It was 5pm on Sunday, July 5 when – up and down the country – people took a moment to clap for our health service on its milestone birthday.
The NHS began serving the nation on July 5, 1948.
For the first 10 weeks of coronavirus lockdown, millions of people showed their gratitude by applauding the NHS every Thursday at 8pm.
The practice was revived for Sunday’s anniversary – and could now become an annual event on July 5.
More than 100,000 people have been treated for Covid-19 nationally, including Prime Minister Boris Johnson – who applauded outside Downing Street with Clap for Carers founder Annemarie Plas on Sunday – with many more being cared for at home.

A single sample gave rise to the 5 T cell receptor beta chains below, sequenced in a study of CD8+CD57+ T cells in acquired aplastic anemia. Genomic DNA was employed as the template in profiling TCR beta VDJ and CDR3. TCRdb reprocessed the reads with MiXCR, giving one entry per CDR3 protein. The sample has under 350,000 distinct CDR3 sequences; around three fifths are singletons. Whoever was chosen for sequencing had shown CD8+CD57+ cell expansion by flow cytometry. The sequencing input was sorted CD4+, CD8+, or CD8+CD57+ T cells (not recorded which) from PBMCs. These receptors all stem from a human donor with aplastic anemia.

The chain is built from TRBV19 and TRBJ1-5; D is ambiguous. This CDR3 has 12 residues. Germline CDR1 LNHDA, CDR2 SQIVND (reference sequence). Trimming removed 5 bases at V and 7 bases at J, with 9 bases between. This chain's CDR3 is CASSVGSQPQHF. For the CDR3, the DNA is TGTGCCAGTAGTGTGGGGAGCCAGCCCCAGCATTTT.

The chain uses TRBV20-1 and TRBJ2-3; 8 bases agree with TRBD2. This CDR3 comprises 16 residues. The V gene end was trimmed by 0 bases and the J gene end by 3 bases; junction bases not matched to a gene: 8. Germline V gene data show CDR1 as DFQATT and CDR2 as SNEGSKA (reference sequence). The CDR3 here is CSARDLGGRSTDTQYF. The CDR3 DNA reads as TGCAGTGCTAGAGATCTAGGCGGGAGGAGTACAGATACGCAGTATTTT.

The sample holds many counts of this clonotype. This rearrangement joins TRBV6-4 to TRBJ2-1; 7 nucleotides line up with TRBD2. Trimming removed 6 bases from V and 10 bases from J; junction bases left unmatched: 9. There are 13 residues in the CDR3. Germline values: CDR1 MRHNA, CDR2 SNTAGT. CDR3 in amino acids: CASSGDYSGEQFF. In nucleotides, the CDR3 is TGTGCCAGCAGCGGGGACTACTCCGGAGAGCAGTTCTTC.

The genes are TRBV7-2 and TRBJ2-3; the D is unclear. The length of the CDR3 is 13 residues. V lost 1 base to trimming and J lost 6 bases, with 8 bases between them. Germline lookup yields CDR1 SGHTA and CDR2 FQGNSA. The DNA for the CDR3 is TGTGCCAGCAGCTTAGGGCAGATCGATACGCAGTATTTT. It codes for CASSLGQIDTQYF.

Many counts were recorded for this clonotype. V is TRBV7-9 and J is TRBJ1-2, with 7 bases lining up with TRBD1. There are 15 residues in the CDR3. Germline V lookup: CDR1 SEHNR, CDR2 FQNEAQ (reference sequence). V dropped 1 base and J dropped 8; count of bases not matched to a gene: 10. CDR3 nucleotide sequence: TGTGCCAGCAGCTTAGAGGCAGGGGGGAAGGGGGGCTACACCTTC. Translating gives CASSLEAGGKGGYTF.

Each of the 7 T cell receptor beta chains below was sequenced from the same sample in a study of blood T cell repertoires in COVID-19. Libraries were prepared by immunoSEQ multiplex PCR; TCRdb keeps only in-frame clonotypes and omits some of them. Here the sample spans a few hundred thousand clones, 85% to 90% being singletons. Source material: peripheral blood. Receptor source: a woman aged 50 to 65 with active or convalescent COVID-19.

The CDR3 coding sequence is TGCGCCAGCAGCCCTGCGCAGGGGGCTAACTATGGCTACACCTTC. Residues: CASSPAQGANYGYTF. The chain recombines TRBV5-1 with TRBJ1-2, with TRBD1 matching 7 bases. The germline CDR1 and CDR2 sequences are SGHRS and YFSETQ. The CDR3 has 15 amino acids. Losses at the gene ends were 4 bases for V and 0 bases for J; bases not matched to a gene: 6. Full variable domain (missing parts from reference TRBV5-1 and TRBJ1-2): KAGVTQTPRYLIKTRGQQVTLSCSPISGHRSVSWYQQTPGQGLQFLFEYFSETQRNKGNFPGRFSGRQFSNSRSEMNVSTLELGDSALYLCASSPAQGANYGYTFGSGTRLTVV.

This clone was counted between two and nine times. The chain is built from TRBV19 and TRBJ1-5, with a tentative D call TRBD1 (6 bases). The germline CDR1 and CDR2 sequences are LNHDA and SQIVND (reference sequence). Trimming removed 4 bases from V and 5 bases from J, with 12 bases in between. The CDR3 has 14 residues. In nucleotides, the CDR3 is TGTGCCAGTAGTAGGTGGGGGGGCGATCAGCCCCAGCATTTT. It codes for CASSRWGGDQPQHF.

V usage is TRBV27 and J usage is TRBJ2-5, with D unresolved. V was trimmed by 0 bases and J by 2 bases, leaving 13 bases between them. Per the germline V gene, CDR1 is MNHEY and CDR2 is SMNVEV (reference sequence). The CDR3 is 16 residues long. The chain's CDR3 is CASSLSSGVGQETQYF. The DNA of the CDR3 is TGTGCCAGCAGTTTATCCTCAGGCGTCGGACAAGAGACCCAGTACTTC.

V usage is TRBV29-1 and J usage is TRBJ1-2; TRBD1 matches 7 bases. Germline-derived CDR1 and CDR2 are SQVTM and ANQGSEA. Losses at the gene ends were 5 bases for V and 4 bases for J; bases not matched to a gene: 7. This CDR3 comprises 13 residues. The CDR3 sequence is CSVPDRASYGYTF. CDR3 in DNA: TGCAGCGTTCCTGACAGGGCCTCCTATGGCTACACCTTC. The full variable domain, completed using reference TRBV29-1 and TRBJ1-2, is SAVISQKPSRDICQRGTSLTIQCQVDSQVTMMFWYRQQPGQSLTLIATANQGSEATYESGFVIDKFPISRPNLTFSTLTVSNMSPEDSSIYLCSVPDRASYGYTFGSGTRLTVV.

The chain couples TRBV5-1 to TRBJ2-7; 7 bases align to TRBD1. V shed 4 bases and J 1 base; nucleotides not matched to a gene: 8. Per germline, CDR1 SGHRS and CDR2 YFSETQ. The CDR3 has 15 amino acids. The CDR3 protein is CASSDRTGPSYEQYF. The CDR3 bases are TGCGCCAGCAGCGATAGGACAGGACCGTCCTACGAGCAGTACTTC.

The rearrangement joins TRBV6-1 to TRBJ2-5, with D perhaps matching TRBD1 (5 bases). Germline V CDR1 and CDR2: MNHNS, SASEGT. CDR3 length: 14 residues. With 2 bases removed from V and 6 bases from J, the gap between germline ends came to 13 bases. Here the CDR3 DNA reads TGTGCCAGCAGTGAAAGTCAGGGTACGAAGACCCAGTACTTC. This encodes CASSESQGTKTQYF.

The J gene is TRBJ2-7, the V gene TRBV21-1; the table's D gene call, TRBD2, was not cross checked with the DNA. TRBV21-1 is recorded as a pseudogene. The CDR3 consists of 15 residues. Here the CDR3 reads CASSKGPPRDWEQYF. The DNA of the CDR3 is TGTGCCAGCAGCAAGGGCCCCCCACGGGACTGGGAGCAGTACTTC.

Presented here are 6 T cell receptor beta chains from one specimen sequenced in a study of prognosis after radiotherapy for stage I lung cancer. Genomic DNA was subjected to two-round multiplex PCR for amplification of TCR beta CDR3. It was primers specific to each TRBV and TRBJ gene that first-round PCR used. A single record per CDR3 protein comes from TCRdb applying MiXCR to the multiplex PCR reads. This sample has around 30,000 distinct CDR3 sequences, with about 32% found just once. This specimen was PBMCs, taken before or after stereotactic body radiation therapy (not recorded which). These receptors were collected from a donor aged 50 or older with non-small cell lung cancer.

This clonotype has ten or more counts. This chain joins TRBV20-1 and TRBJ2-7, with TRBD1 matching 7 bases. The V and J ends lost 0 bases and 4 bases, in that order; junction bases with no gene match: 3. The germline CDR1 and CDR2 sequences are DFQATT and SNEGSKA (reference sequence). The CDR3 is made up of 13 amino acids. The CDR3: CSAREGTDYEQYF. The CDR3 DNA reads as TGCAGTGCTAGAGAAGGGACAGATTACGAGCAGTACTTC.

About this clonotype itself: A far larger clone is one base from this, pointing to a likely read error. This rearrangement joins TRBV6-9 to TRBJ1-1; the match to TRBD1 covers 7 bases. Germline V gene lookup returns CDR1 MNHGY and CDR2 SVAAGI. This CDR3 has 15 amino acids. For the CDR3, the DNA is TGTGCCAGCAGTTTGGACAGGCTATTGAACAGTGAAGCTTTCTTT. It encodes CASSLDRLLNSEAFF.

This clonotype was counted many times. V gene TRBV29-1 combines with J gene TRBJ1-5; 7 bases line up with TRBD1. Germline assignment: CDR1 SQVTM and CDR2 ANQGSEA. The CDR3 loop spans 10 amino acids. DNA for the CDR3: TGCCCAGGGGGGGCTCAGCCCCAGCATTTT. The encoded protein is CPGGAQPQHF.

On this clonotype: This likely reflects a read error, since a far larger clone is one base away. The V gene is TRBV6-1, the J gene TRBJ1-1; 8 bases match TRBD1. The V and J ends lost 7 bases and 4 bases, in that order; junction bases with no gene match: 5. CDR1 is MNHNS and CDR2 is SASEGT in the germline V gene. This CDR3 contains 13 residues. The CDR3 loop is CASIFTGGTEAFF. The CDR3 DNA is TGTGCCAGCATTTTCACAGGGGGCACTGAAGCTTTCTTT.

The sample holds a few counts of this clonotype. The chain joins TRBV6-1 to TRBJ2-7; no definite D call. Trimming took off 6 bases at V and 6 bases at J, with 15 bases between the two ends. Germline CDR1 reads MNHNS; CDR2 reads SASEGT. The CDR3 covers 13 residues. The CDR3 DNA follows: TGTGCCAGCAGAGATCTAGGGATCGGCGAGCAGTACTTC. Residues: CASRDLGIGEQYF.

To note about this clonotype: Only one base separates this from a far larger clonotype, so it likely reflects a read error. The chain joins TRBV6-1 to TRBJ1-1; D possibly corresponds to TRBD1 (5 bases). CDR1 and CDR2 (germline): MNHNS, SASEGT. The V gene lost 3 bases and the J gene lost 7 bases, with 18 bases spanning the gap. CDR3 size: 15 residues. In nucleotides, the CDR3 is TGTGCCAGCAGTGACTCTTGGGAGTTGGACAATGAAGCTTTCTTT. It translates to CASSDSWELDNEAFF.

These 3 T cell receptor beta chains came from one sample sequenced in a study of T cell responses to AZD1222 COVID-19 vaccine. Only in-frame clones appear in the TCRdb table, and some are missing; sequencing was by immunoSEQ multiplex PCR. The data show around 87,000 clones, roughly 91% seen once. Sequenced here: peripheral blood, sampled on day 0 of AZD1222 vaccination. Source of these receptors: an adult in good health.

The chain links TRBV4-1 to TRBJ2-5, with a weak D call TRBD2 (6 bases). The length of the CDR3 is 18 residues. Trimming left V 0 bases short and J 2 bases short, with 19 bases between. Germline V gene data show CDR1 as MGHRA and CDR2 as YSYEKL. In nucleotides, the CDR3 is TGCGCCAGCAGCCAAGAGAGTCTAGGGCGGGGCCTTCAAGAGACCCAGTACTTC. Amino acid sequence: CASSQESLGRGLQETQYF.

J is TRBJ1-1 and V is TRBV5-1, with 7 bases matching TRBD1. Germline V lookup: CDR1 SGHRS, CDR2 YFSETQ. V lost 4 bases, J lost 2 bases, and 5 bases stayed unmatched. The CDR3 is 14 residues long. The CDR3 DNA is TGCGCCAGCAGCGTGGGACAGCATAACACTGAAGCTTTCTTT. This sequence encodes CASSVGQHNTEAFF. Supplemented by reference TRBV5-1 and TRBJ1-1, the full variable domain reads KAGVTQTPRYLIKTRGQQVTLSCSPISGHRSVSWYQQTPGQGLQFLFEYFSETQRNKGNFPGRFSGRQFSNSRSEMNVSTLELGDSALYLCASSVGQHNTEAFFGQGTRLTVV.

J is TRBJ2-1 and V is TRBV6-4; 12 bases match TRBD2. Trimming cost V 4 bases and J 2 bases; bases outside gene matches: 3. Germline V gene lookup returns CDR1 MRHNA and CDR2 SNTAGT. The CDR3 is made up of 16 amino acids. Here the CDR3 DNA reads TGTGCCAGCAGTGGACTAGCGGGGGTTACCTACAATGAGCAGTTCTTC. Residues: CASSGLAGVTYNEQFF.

Eight NHS Nightingale hospitals, including one next to Nissan in Sunderland, were built within weeks.
All of them remain on standby, and the Government's latest figures show that 44,220 people have died from coronavirus in the UK.
Tributes were paid to the NHS from all corners of the nation on Sunday.
Health Secretary Matt Hancock tweeted: “Fantastic to come together on the NHS’s 72nd birthday to once again clap for all our carers. Thank you all for everything you do.”
Sir Simon Stevens, chief executive of NHS England, added in tribute: “It’s been the most challenging year in the history of the NHS and staff from across the health service have pulled out the stops like never before to deliver extraordinary care.”